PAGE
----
Set back from the other buildings on the street, the mysterious old house was shrouded by entangled elm and birch trees, the dust-red brick walls laced up with ivy and browning aging flowers. The path was cracked and shadowed, the windows flaking white confetti and the door creaking yet solid. From the house, sounds would drift – lonesome humming of a lady resident, piano filling out an empty room, crumbling hollow percussion. This sole lady resident, she is Psapp, she is an enigma, she ensnares the unsuspecting, this house is her world.
Psapp sing songs with crooked latinate melodies, she dances a broken flamenco – the clicking and scraping in ‘Hi_’ sounding like stilettos tapping across an old flagstone floor, hips snaking in a slight, sad suggestion. The tone of her voice is so tactile, it is to be brushed over with regal velvets and the most costly of satins. Her voice is expensive and expressive, her words are reassuring yet triste: “come now, come and mourn me, it’s so easy now I’m gone” she sings on ‘New Rubbers_’, arch and downcast.
Her home, the house, reverberates quietly through much of the songs on the album – the percussive loops in ‘This Way’ are made of the sounds of crumbling bricks; seashells and snail shells shattering, delicate underfoot; xylophones crafted from the bones of ancestors, sounded with a hollow hurt. On ‘Needle and Thread’ the pulsing and chattering of sewing machines accompanies her desire to fix a loved one: “There is no needle and thread that will mend you / Don’t you break, I will not let you”. The muted horns and understated, poised strings echo in an unused room of the dilapidated house. It always rains here, that kind of Sunday-evening watershed: cleansing the ground after a week of use, dividing one week from the next, signalling the end of the joy of weekends. To put an ear close to the speaker reveals suggestions of sounds – doors opening and closing, cats prowling garden perimeters, telephones ringing in the house next door, cars passing on the road beyond the trees. The “warm wet smell” she sings of in ‘Upstairs’ is the musty scent of memory and change.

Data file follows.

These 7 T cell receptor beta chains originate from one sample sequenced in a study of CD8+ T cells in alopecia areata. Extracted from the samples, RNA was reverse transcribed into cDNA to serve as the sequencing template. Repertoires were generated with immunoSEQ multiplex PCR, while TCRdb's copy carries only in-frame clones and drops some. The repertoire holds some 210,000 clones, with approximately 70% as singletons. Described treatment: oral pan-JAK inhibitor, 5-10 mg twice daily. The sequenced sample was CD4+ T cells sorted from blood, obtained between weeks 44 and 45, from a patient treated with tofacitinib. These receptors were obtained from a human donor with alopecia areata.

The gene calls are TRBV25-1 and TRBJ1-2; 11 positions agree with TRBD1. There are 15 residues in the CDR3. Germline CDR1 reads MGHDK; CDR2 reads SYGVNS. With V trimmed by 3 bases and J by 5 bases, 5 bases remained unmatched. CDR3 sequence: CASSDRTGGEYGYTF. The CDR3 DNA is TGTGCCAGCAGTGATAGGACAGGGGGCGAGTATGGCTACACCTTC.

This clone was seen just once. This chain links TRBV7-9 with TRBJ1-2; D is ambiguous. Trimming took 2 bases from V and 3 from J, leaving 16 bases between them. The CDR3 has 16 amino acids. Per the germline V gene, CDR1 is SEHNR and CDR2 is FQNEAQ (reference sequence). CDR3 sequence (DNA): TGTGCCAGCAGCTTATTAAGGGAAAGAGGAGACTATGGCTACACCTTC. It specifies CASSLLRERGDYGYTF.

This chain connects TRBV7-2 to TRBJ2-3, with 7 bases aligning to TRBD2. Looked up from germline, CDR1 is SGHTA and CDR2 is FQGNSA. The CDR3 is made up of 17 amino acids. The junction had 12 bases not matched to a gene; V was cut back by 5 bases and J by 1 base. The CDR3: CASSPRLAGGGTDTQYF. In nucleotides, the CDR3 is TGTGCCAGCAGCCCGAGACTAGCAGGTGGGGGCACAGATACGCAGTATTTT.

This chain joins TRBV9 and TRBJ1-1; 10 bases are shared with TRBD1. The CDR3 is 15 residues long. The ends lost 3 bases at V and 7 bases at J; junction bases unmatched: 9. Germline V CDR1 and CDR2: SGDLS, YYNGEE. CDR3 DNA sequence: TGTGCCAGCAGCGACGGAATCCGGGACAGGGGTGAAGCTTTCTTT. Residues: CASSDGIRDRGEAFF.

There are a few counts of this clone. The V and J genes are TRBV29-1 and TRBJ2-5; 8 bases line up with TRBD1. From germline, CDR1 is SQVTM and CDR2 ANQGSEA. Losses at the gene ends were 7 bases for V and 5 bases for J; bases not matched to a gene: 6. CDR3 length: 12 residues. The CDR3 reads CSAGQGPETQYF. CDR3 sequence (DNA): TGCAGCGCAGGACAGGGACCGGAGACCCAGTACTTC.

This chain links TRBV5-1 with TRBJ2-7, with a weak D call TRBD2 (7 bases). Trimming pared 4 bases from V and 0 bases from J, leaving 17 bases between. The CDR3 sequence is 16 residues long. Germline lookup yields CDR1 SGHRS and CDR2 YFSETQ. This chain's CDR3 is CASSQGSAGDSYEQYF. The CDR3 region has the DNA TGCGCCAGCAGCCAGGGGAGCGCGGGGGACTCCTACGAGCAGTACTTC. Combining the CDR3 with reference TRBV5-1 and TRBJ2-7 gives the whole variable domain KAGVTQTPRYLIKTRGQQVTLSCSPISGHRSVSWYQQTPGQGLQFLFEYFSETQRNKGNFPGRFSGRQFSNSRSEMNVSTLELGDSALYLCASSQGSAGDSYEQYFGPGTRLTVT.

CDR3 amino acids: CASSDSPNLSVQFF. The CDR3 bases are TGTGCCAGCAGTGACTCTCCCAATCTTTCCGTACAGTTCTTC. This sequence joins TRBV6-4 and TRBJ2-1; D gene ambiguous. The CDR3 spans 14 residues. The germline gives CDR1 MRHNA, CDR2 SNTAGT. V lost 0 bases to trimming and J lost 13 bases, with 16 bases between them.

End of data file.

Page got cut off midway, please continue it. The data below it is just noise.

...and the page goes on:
The Only Thing I Ever Wanted is a true album, a coherent trail of interlinked melody and domestic adventures. Like the Books, Psapp meld acoustic sounds into tales of modern life, like Tunng there is a sense of mystery and intrigue imbued into each echo. She of Psapp will ensnare you too, she will lead you to where “it is green, it is damp / by the burning lamp” right into the dark old house which neighbours fear and is the location of their whispered urban fables.
8Rachel Cawley's Score